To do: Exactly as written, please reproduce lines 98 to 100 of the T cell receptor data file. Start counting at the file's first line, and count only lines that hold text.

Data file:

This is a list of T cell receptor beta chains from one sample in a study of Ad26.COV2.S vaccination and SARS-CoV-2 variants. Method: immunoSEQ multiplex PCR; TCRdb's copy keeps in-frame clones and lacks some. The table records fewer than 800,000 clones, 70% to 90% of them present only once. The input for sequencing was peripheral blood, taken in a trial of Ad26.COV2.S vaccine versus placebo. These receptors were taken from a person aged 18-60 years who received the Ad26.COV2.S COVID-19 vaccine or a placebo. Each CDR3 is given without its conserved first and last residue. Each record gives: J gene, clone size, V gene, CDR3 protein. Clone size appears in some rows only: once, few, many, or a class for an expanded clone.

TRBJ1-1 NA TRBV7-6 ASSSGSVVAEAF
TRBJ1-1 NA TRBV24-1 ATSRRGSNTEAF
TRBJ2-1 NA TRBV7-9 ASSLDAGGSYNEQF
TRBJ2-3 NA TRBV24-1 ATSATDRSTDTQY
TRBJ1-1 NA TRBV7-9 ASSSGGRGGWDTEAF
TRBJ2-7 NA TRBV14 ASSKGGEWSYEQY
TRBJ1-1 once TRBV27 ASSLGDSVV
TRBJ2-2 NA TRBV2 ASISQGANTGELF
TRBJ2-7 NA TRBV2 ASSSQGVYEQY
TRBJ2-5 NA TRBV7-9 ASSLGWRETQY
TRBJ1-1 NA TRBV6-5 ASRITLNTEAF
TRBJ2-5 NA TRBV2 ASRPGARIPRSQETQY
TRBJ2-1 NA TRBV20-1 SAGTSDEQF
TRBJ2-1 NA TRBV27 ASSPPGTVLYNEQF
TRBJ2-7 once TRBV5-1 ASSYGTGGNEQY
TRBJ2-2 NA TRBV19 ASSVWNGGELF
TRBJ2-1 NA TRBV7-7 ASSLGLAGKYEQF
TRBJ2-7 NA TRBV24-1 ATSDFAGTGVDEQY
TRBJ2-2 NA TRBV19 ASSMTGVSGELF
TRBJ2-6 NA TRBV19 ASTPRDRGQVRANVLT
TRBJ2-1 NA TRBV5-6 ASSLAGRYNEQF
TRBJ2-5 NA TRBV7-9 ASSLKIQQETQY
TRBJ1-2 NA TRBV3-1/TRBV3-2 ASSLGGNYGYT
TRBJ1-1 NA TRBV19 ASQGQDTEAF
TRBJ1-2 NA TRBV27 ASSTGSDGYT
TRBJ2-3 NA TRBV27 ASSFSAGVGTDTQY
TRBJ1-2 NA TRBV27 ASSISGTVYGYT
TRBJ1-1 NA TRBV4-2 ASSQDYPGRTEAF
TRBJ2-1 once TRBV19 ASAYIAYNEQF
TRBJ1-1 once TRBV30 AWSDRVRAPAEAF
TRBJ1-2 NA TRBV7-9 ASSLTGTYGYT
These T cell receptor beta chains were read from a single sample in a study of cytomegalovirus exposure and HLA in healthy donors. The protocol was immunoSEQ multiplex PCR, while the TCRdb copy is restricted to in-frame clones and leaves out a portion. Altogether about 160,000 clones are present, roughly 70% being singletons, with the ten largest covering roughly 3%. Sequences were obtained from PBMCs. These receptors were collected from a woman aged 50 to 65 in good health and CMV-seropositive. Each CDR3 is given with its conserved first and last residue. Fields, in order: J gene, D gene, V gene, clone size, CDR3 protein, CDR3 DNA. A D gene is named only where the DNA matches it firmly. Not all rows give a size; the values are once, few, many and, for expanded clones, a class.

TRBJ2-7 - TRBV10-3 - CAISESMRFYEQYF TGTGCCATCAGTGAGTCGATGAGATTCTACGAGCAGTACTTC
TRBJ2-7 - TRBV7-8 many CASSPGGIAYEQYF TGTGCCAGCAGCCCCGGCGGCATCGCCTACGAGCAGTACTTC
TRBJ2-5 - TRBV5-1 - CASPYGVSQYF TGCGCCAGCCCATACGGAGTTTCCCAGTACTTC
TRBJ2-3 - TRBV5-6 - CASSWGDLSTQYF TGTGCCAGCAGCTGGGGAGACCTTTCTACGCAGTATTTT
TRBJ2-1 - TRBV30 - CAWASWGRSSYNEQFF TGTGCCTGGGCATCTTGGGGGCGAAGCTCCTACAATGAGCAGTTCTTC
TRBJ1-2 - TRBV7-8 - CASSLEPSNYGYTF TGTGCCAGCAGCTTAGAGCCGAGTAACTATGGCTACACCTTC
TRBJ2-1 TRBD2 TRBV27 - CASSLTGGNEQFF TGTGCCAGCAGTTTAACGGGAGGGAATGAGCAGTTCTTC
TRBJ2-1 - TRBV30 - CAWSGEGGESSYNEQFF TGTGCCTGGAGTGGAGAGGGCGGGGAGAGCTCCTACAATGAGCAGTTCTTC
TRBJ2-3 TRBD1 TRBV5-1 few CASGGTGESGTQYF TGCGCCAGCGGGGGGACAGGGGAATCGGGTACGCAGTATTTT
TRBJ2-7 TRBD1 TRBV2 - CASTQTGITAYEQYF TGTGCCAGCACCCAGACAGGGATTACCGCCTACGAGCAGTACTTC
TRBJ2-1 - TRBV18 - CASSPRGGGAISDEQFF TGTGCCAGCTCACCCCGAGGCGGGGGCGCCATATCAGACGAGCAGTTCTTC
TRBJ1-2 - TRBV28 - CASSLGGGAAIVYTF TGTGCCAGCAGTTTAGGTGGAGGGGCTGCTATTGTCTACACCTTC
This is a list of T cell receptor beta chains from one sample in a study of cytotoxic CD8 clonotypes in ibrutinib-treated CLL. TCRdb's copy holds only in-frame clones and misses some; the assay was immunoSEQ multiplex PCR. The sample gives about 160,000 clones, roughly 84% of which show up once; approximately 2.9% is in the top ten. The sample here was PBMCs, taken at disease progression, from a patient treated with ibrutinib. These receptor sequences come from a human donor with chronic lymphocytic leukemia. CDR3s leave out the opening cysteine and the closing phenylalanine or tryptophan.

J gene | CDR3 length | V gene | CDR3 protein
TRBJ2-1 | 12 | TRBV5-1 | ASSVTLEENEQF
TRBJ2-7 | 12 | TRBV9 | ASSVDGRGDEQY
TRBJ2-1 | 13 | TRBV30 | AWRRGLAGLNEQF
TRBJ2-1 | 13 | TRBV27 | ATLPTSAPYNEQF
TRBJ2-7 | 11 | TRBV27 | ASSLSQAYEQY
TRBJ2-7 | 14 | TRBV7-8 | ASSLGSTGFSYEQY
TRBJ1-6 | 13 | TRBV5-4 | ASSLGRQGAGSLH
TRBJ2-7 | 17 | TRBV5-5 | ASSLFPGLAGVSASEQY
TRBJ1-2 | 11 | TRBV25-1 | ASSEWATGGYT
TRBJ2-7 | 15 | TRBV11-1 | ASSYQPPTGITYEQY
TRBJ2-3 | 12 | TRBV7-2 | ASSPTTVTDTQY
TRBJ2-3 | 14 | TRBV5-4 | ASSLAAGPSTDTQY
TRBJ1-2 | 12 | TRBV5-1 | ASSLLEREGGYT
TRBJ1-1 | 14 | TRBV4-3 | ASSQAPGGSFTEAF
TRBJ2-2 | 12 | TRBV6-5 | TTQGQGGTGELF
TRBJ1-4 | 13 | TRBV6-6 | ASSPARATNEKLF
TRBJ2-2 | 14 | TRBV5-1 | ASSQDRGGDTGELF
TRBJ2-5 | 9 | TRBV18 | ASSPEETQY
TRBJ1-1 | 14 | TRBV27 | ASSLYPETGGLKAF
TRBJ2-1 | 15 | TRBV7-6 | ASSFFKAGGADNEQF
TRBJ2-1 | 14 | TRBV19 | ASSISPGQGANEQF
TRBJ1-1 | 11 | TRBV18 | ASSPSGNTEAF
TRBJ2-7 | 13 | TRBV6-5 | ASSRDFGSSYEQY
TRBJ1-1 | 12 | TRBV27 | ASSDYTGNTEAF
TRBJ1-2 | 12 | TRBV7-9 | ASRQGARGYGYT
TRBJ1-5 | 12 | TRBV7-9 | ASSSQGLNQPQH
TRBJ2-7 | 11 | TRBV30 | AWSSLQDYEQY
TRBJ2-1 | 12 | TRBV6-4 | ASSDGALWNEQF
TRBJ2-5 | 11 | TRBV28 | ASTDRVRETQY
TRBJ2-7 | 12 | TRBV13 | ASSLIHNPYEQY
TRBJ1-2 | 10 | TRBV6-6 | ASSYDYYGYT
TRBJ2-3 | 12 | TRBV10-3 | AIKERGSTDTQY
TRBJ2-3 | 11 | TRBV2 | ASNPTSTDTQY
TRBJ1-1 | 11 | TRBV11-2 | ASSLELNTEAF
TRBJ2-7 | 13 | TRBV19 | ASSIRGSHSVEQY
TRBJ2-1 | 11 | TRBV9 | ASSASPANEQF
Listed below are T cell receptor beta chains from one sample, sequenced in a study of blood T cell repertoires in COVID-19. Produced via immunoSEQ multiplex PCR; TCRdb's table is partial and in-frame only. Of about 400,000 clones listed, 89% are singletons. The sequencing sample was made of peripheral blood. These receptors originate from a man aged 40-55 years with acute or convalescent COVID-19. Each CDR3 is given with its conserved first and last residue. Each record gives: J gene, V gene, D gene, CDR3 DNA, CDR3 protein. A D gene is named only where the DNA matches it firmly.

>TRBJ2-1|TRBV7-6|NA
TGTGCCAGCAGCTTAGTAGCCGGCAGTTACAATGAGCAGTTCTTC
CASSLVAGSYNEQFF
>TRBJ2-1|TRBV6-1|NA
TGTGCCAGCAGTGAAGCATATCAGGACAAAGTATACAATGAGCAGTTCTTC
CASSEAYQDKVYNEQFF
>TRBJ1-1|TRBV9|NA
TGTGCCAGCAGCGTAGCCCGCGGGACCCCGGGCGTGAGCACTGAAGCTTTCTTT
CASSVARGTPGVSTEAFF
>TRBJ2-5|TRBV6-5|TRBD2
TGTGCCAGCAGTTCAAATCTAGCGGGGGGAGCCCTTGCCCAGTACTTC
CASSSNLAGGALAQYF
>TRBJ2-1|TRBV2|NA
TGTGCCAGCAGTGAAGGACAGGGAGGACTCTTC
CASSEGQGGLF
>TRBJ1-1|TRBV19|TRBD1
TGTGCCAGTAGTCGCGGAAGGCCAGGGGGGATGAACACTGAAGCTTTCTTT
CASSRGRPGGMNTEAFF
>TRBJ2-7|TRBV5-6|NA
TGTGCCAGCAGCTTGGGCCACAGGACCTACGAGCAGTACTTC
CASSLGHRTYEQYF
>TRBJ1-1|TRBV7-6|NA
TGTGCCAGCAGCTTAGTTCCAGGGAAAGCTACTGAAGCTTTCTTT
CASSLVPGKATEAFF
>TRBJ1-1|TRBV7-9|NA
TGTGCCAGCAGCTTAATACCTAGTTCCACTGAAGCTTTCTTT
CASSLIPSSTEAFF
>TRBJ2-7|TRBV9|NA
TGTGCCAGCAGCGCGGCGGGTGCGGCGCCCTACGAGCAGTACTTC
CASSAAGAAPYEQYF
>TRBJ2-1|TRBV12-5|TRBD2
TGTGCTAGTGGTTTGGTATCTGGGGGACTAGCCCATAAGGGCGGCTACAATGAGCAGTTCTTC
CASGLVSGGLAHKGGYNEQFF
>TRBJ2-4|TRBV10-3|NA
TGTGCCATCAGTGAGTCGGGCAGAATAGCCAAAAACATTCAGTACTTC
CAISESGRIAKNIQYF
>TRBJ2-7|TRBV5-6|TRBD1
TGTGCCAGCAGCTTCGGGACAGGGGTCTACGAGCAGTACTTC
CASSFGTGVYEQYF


TGTGCCAGCAGTGAAGGACAGGGAGGACTCTTC
CASSEGQGGLF
>TRBJ1-1|TRBV19|TRBD1